October 26, 2022
While soybeans are still being harvested on many farms in the region, it’s also time to think about seed selection for next year.
“This time of year is where growers can evaluate some of their decisions they made this year,” says Marc Hoobler, BASF Northern Region agronomy lead. “One thing we’re focused on at BASF is to pick the variety to fit the field and not just to pick a variety based on a trait.”
This unique approach lets producers closely manage based on their field’s needs, rather than trying to fit a field based on a selected trait.
“We believe that soybean varieties have personalities so to speak, and they can tell you where and how they like to be managed and where they should be planted,” Hoobler says.
Ensuring the right variety makes it to the right field can be a difficult task, which is why BASF has partnered with Ag Ingenuity Partners to help identify the characteristics of a field and the soybean variety to match it.
“They’ve developed an algorithm based on different field characteristics like organic matter, CEC [cation exchange capacity], soil wetness index, the slope — and really have used the field characteristics to determine the variety profile index from that information,” he says. “From there, this variety profile is what guides the BASF agronomist on where to place these varieties and then how to manage it.”
A total portfolio
A big piece to BASF’s guidance surrounding soybean variety placements comes from its holistic approach to managing those soybean fields.
“If you think about soybeans specifically, we have the No. 1 soybean crop protection portfolio in the industry,” Hoobler says. “With the No. 1 seed treatment portfolio in the industry, we feel that we have a truly integrated approach to soybean production. It’s not just the seed treatment or the fungicide, it’s all in combination to make sure we’re providing the right recommendations for the field.”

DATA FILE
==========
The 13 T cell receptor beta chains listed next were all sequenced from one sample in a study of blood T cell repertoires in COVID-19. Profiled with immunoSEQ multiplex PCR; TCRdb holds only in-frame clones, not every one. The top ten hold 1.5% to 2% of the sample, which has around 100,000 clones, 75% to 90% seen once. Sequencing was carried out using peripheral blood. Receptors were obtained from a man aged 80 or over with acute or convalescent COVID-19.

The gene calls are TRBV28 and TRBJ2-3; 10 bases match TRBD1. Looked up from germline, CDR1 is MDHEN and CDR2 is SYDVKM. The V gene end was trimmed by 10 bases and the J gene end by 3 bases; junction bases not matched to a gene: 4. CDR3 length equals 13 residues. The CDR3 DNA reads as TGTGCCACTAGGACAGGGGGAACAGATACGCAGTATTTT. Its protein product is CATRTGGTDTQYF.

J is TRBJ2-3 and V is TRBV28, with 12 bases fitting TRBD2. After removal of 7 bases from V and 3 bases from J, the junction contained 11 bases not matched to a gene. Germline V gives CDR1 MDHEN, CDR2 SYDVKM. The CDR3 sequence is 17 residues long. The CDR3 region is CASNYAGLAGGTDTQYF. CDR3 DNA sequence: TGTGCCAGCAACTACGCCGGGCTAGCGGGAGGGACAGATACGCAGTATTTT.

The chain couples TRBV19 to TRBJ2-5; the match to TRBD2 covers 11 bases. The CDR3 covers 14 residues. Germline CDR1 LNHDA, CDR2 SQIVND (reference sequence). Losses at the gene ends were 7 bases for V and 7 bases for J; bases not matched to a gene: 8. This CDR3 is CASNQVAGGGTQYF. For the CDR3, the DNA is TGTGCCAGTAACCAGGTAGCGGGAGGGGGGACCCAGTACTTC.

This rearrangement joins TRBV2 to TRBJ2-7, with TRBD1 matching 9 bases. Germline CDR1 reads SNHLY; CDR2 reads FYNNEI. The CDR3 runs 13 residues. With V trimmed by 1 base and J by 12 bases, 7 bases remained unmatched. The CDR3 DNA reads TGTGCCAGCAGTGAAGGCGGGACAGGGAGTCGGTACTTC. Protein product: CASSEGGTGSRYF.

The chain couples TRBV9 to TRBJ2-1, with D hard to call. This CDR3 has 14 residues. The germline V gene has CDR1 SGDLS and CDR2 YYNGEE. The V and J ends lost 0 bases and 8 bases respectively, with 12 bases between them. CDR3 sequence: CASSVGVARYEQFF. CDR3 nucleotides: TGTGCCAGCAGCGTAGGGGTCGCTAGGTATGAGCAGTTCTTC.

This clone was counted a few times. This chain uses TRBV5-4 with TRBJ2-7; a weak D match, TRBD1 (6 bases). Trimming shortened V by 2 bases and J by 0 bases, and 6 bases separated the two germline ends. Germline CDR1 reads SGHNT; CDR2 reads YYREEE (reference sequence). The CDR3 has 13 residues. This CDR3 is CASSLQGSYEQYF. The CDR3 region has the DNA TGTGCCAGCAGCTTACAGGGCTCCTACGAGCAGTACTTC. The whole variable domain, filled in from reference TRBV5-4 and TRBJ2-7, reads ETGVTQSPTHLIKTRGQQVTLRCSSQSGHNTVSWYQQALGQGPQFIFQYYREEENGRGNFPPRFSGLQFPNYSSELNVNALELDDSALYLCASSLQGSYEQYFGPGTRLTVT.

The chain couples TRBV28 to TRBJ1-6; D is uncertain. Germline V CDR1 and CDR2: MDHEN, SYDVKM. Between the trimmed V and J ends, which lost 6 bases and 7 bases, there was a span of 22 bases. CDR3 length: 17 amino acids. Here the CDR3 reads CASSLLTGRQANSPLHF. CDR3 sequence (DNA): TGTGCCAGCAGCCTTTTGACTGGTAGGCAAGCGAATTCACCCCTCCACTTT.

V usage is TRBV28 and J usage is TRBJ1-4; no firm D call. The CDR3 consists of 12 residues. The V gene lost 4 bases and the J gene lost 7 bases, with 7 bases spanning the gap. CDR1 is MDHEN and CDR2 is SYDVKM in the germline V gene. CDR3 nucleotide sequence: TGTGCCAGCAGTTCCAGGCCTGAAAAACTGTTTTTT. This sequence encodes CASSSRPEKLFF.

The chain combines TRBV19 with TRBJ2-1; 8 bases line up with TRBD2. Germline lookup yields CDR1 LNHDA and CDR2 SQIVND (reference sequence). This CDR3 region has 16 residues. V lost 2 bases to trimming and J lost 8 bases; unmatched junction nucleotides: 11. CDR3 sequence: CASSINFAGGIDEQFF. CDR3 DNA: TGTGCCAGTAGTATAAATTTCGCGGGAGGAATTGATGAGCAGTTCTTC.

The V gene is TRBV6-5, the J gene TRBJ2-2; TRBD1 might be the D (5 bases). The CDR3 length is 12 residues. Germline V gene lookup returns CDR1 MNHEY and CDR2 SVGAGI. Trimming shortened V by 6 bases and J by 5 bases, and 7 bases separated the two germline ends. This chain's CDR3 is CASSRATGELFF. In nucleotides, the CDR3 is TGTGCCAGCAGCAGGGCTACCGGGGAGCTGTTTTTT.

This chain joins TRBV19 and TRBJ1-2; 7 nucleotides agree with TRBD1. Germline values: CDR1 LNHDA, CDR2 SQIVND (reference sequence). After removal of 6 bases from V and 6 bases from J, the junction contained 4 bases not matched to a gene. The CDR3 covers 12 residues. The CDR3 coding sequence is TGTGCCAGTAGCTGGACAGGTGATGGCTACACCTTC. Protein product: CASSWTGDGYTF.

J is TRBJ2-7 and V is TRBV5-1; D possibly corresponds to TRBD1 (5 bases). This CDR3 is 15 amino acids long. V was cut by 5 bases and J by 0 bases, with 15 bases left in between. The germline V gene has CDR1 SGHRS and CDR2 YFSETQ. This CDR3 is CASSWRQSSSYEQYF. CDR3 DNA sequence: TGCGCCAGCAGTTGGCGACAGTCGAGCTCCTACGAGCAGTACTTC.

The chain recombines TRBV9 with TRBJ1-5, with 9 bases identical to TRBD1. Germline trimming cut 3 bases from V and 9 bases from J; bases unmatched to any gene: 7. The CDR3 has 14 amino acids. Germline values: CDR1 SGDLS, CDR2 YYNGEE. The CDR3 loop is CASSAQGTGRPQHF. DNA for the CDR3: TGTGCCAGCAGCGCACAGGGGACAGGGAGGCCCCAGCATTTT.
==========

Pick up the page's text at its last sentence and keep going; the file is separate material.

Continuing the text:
As technology and science drives new products to the market, Hoobler says improved options and varieties are always hitting the market. “There are so many options on the market for growers today,” he says.
BASF does not only provide crop protection products, but also numerous seed choices. It is one of six seed companies with an active soybean breeding program in the U.S.
With over 160 soybean seed brands sold in the U.S. today, there are no shortages of choice for growers. “This is a great thing,” he says. “We want to continue to help provide choices for growers and earn their trust in our performance on their farm.”
To find out more about the best soybean varieties for your farm, contact your local BASF dealer or agronomist.
About the Author(s)
Editor, Dakota Farmer, Farm Progress
Sarah McNaughton is a graduate of North Dakota State University, with a bachelor’s degree in agriculture communications, along with minors in animal science and Extension education. She is working on completing her master’s degree in Extension education and youth development, also at NDSU. In her undergraduate program, she discovered a love for the agriculture industry and the people who work in it through her courses and involvement in professional and student organizations.
After graduating college, Sarah worked at KFGO Radio out of Fargo, N.D., as a farm and ranch reporter. She covered agriculture and agribusiness news for North Dakota, South Dakota and Minnesota. Most recently she was a 4-H Extension agent in Cass County, N.D., teaching, coordinating and facilitating youth programming in various project areas.
She is involved in agriculture in both her professional and personal life, serving on the executive board for North Dakota Agri-Women, and as a member in American Agri-Women, Sigma Alpha Professional Agriculture Sorority Alumni and Professional Women in Agri-business. As a life-long 4-H’er, she is a regular volunteer for North Dakota 4-H programs and events.
In her free time, she is an avid backpacker and hiker, enjoys running with her cattle dog Ripley, and can be found most summer weekends at rodeos around the Midwest.
Sarah is originally from Grand Forks, N.D., and currently resides in Fargo.
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